Early cuts: Arenado has energy for extra BP

Rockies' 3B takes swings in Petco Park batter's box 5 hours before game

Early cuts: Arenado has energy for extra BP

SAN DIEGO -- Nolan Arenado had played in all but three of the Rockies' 153 games this season. Guys like that usually save their energy. But five hours before Friday night's game with the Padres, Arenado was sweating in the Petco Park batter's box.

It's what a man does when he's afraid he's going to run out of games to play.

"I've said this before: I don't play for 162," Arenado said. "I play for past that."

But the prospect for Arenado's first postseason game -- and the Rockies' first since 2009 -- is not as certain as even a week ago. The Rockies defeated the Padres on Friday, 4-1, and their lead for the second National League Wild Card over the Cardinals is 1 1/2 games.

Thursday night's 3-0 loss to the Padres was a mini-breakthrough, since Arenado had two hits. So Friday, he wanted to build on his success. He did that before the game, and then during when he hit a home run in the fourth inning, his 35th of the season.

Arenado showed up with pinch-hitter Pat Valaika, who needs the work because of his rare game action, and shortstop Trevor Story, who has spent the year working through various swing maladies. It was early enough that the stadium sound system wasn't on, so the players brought their own phones and speakers for the tunes.

Arenado, himself in a period of miss-hitting balls -- sometimes because of good pitches, other times because of poor pitch selection, and many times because of out-of-whack mechanics -- recruited his mates.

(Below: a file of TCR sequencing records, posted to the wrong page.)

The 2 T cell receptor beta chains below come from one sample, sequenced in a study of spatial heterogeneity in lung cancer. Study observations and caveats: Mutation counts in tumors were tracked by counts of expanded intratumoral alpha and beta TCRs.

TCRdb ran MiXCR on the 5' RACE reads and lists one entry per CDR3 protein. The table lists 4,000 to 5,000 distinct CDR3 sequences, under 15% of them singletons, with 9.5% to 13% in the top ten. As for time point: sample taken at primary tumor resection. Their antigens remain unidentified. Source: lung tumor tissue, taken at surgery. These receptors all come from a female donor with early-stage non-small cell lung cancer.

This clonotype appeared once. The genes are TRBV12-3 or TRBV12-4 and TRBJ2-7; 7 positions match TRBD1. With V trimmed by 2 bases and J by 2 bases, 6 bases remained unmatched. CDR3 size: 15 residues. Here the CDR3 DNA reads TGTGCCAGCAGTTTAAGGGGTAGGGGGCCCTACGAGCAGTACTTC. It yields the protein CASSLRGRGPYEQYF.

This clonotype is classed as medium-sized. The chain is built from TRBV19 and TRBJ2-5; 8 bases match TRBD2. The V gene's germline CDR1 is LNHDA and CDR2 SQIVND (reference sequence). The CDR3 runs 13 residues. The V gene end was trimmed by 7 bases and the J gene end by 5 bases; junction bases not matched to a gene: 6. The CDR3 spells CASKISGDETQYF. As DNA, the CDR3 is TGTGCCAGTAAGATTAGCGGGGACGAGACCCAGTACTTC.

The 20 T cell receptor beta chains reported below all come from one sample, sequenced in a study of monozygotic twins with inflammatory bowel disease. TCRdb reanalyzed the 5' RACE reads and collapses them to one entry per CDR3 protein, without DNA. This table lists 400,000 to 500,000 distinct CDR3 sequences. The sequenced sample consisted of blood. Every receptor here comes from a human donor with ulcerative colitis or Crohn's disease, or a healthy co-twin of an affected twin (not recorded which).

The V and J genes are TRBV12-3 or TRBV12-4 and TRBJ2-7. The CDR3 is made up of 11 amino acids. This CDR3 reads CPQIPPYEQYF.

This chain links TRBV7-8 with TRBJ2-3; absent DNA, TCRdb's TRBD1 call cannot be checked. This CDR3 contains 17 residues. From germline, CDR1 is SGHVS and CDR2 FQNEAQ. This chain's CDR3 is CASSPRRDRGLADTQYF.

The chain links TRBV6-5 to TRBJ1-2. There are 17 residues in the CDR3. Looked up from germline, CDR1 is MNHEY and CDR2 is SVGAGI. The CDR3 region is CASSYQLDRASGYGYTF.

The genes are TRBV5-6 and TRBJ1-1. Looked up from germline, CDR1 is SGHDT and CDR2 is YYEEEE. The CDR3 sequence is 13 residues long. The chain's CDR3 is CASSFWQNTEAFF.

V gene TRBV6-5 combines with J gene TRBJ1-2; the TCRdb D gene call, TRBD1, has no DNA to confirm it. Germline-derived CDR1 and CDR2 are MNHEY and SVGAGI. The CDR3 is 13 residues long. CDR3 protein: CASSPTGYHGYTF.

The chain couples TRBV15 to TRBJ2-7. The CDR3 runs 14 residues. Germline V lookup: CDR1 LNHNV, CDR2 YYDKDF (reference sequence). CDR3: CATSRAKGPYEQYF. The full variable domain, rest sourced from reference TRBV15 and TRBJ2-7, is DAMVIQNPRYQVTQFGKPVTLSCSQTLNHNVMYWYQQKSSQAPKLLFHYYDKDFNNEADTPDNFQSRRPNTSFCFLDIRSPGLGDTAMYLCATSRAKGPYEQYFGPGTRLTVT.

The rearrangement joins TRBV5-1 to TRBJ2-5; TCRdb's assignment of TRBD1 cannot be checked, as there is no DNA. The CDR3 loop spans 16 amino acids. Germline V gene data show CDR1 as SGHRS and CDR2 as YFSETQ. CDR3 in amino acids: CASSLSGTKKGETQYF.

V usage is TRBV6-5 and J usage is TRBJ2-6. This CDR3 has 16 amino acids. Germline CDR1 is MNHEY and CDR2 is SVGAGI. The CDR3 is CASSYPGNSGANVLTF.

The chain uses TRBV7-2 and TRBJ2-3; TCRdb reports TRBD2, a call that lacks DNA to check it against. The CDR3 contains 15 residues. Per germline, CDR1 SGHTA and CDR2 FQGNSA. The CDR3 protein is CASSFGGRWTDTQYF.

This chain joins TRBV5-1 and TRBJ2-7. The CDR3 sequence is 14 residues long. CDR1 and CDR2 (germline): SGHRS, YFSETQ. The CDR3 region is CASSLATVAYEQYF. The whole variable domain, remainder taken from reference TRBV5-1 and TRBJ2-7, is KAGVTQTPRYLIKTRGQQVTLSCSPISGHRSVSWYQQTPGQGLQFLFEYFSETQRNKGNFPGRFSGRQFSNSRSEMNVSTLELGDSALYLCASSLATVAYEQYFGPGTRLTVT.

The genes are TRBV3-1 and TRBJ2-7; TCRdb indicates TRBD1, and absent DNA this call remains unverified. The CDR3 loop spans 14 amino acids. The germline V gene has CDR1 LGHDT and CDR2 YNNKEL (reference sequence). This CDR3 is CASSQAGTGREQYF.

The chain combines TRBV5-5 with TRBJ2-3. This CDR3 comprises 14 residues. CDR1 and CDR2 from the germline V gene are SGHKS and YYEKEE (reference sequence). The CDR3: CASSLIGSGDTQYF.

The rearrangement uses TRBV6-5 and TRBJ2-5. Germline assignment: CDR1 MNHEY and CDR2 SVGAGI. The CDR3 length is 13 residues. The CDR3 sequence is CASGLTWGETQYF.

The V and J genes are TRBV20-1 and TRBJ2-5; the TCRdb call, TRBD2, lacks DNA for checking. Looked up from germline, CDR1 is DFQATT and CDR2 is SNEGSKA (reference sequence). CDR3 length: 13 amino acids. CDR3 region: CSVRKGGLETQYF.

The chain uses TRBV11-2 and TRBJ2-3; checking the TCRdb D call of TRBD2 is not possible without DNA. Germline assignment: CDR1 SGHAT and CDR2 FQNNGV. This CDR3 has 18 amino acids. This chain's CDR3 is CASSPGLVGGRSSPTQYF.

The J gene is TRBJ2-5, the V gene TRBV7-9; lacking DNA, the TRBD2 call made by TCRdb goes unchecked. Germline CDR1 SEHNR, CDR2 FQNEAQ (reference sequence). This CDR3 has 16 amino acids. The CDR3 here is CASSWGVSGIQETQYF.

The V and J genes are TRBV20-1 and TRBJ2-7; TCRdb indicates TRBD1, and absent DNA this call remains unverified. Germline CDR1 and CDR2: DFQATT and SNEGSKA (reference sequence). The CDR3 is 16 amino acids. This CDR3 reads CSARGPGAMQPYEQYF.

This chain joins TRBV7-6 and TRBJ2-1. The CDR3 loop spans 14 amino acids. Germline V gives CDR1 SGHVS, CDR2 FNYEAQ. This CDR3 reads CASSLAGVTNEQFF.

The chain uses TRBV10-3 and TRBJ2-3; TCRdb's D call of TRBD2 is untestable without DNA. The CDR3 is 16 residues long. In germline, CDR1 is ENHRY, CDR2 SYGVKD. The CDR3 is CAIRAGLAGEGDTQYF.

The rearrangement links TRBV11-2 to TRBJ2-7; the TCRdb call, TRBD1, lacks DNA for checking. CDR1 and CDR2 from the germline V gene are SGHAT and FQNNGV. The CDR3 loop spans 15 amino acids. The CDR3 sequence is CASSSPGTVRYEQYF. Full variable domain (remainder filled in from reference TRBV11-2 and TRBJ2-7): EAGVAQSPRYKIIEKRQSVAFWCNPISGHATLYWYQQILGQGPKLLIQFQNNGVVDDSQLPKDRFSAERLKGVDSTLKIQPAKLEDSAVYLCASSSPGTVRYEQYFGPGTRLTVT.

Arenado's solo homer

With hitting coach Duane Espy and Triple-A Albuquerque manager Glenallen Hill watching, they took turns hitting as bullpen catcher Aaron Munoz stood a few feet in front of the plate behind a screen, softly flipping balls. Arenado noted he has been trying to manufacture power, and as a result his knees have been bending too much. With the pitch coming from such a short distance, there isn't time for all that body movement. It means the hitter has to do everything right for solid contact.

Arenado put balls over the left-field and left-center-field fences. If he can carry the swing into the game, with an angry pitcher 60 feet, 6 inches from the plate, he will be happy. Story and Valaika were putting balls into the second-deck porch in left-center, as well.

"If I'm hitting homers on flips to left and left-center, I feel like that's a good sign," Arenado said. "I usually do flips inside [the batting cage]. It's just a reminder to stay connected, stay tall, let my hands work, just try to get back to my swing.

"Getting on the field and doing flips, it kind of reminds you that you don't have to do too much."

Arenado has done early hitting at home, and he did it during an early-season trip to San Diego when he was struggling. Often he limits hitting during regular batting practice because of his playing time load. But with so much on the line, Arenado says he has plenty of energy for extra practice.

"I'm just trying to feel it again. ... My body feels good, I'm ready to go, and I'm just trying to get better every day," he said.

Thomas Harding has covered the Rockies since 2000, and for MLB.com since 2002. Follow him on Twitter @harding_at_mlb and like his Facebook page. This story was not subject to the approval of Major League Baseball or its clubs.